Penny Dreadful: Closer Than Sisters, review

Penny Dreadful opens our eyes to Vanessa’s transgressions in Closer Than Sisters.

This week’s Penny Dreadful episode, “Closer Than Sisters,” begins to tie up some of the background, if not loosen some of the knots. The League of Gentlemen and not so gentle woman cabal that is at the heart of Penny Dreadful’s monster squad has been a long time in the making. Vanessa Ives’ lifetime. The younger Vanessa (Lili Davies) plays a pivotal part in the coming transformation of the young Mina Murray (Fern Deacon) and in her own monster magnetism and, well, don’t it make Vanessa’s brown eyes blue.

The episode opens on a close-up of Vanessa Ives’ deep blue paranormal orbs. The camera lingers for quite a while establishing the blueness, the lightness, the depth of the eyes. Vanessa (Eva Green) is writing a letter to her long-lost friend Mina and those eyes search the darkness of her past. Shortly after establishing the azure iris and the black pupil, the camera cuts to a brown-eyed girl, Vanessa in miniature. It continues in the establishing shot in the garden labyrinth when we see the very brown-eyed Vanessa as a young woman for the first time.  I spent the rest of the episode anticipating some earth-shattering incident that would make Eva Green pull a Crystal Gayle.

That incident never quite happens. There is a slow buildup of incidents, flirtations, betrayals, medical procedures and possessions that break down the brown, but nothing that specifically transforms the vision as much as it does the visionary. It was distracting, in a good way because it built up a false and incredibly subliminal suspense, but it had no payoff. I understand that in life there is often no payoff, and cable programming has been pulling tricks like this since The Sopranos, but there are other distractions in the knots that Penny Dreadful has tied around Vanessa Ives.

The series began with a young girl whose mother is snatched by nocturnal creatures. It cuts to a younger and very Roman Catholic Vanessa Ives going into the throes of Christian mystical ecstasy. The backstory fills in some of the lost time, but I think they are flubbing some of the relationships. Not a major problem in episodic TV, which very often destroys its series’ canon several times over (The Odd Couple in the seventies and The Simpsons), but a distracting one. How are the Ives so congenial in their Roman Catholicism?

Sir Malcolm Murray (Timothy Dalton) is an adventurer and an explorer. Only a rich man can afford all this picking up and heading off to the deepest darkest parts of Africa and his children suffer for that wealth. The young Peter Murray (Xavier Atkins) is a studious boy with no grit to speak of. Sure, the trio of misfit kids, Mina, Peter and Vanessa, can cut up and reconstruct Sir M’s bagged trophy animals in a taxidermy nursery but there’s not a Dr. Frankenstein among them. Nor is there a new rough and ready adventurer, they just aren’t strong enough. What with those Victorian collars and all.

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Dalton makes a subtle transformation in this episode. We first see Malcolm as the returning hero, having conquered jungle cannibals and come home with pelts and rare verdant gifts. Hatless and hungry, every homecoming is a feast to celebrate his not being roasted on a spit himself. Jungle fever gives way to garden fever as Mal and Vanessa’s mom prune each other’s flowers in the moonlight hedge-maze. Dalton jumps in happily and hungrily. Lust is part of an adventurer’s entitlements and Dalton plays with everything that is on Malcolm’s plate.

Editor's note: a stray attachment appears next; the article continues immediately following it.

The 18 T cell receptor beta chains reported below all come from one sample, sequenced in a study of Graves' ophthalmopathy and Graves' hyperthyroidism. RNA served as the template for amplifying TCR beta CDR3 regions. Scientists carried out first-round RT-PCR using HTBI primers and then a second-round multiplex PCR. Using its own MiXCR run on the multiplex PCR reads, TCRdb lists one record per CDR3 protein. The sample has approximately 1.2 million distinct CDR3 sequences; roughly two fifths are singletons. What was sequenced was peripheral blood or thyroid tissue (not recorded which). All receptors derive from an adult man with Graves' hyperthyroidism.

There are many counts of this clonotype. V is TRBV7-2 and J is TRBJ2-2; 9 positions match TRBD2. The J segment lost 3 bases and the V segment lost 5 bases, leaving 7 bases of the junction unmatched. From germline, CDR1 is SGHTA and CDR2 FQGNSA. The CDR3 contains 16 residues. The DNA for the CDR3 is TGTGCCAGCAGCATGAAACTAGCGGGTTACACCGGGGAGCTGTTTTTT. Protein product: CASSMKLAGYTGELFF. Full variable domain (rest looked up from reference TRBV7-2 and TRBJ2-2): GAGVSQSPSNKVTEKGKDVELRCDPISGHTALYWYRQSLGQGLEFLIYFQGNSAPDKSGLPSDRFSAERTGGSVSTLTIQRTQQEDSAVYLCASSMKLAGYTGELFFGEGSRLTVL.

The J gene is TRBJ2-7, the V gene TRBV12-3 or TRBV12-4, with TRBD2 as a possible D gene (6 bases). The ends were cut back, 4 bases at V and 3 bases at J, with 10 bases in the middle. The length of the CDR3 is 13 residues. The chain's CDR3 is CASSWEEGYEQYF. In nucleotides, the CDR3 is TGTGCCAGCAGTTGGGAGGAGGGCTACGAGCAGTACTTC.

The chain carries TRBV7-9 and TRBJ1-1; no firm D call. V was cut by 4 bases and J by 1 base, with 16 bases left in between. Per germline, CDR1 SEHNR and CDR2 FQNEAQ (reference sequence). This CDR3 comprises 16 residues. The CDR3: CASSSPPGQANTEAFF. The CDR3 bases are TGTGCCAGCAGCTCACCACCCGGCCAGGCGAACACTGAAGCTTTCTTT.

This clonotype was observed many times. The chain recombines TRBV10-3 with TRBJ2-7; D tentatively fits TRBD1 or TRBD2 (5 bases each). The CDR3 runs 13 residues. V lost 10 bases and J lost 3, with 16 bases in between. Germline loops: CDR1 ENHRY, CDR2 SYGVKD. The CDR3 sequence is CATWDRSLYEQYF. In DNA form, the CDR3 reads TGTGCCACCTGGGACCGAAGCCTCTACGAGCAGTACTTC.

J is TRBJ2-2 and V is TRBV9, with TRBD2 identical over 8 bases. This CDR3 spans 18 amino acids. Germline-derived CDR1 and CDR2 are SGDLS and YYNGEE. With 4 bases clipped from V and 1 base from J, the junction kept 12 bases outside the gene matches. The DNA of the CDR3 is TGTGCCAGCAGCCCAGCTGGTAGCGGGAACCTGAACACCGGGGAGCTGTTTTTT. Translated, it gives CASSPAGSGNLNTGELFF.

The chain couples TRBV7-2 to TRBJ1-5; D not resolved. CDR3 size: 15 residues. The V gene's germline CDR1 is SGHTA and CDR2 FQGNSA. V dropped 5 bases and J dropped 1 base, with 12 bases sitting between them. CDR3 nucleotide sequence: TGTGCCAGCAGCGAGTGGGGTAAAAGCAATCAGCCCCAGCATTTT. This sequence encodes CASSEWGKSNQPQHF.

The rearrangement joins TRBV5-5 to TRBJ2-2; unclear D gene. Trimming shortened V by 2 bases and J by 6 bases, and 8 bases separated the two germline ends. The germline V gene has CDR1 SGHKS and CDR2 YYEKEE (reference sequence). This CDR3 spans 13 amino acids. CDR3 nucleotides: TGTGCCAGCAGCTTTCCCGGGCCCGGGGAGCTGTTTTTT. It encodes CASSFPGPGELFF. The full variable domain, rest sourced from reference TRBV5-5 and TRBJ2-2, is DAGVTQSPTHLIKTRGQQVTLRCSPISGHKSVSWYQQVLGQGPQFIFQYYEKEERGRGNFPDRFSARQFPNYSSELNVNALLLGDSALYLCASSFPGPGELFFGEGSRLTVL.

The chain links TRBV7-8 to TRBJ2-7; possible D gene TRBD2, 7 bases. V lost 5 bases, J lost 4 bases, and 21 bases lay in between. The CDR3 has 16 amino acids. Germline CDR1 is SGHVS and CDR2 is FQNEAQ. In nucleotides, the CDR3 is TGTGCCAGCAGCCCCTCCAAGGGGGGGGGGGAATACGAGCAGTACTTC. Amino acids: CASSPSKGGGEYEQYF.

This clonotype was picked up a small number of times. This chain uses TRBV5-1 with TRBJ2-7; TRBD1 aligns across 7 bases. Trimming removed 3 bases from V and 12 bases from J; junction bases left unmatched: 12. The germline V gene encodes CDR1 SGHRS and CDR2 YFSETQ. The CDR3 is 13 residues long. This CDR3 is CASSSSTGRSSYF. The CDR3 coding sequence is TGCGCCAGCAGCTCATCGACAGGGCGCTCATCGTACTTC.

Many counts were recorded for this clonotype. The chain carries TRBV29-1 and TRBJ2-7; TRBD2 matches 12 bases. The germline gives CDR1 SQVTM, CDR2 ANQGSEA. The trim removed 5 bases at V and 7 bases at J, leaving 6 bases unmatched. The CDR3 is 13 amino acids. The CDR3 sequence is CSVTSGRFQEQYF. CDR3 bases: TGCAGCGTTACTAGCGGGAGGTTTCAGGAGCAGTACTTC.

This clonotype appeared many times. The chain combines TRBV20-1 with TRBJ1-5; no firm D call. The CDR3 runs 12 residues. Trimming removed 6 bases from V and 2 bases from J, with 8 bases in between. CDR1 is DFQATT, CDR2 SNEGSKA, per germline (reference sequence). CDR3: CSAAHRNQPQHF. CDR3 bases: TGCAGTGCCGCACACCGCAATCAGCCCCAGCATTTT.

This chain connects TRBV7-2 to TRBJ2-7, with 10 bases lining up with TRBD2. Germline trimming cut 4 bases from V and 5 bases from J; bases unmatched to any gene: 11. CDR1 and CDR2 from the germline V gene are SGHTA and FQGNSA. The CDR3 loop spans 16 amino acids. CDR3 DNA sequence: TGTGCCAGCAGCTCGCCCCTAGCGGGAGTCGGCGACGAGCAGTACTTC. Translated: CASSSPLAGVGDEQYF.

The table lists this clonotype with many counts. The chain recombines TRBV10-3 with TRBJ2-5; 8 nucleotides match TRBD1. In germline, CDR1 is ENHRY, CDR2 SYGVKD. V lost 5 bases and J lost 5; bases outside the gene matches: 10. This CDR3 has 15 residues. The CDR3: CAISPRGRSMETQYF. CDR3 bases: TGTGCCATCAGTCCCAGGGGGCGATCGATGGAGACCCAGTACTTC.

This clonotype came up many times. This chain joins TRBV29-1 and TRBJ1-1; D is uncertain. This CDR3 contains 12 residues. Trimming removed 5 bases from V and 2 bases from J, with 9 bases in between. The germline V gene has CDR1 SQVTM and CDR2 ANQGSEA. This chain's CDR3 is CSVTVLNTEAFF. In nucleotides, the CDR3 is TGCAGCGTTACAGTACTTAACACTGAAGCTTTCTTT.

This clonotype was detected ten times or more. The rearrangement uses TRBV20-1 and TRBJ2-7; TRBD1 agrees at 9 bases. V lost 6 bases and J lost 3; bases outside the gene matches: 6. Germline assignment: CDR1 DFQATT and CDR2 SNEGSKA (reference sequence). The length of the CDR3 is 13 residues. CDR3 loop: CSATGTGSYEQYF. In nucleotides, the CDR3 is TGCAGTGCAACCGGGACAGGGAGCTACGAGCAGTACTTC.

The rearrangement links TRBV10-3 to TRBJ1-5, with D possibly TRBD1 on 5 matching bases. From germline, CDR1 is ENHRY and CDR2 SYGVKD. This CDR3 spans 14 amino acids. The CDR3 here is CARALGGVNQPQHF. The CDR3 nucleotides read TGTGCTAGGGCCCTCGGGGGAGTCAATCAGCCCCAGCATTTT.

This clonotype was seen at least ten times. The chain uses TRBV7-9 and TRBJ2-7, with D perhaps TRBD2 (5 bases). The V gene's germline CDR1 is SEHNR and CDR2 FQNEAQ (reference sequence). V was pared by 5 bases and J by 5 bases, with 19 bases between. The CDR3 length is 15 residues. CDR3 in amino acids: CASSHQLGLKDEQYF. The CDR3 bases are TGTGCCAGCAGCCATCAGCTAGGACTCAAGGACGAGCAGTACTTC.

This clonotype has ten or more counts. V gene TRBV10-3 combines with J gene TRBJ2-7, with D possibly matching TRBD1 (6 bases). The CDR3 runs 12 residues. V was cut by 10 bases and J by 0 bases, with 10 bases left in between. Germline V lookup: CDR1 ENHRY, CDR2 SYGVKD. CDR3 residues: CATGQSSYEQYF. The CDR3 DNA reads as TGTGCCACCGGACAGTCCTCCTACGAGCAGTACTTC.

The dalliance in the hedges is an education for Vanessa, too bad she couldn’t share it with the young Peter, whose peter peters out in the petrified forest. Lust denied brings on the visions, of course, and  in the subsequent spectral communication we see the first instance of Vanessa’s eyes lightening. We assume that this is the reaction to supernatural contact and indeed, this has been reported as one of the symptoms of trance. It is subtle, distracting, and hypnotic in its teasing significance.

Penny Dreadful then subtly explores the correlation between spiritual and sexual awakening and the fine line between occult visions and mental illness. Vanessa looks through at the world through mirrored eyes. The world does not always like being reflected and all that ghoulish bloodthirsty teasing that Vanessa indulges in destroys her insulated world, but winds up liberating her into a much deeper trap. Insanity and witchery weren’t treated much differently centuries ago. They don’t dunk witches in asylums, they put them in frozen water to shock the Hell out of them.

The special effects makeup is superb here. Usually reserved for blood and gore in shows like this, the medical procedure is far more ghastly. The hole in Vanessa’s head looks like a hole in the head. Her grey skin and shaved dome looks sickly. The haircut itself, a way to break down a person, is ghastly and painful. All that science wasted on paranormal.

Now that Penny Dreadful has flown through its premise and started filling in the backstories it should move the series to new ground. Last week, they focused on the lost years of Dr. Frankenstein’s creature (Rory Kinnear) to bring depth to the monster, but no less menace. This week brings an explanation of the magnetic motherly quality that Vanessa Ives has with her supernatural friends, it shows where the affinity originates, but it makes her no less evil. We understand the darkness a little better but I can see how some fans might get as lost in the new departures as Sir Malcolm got in Africa.


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Den of Geek Rating: 4 Out of 5 Stars


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4 out of 5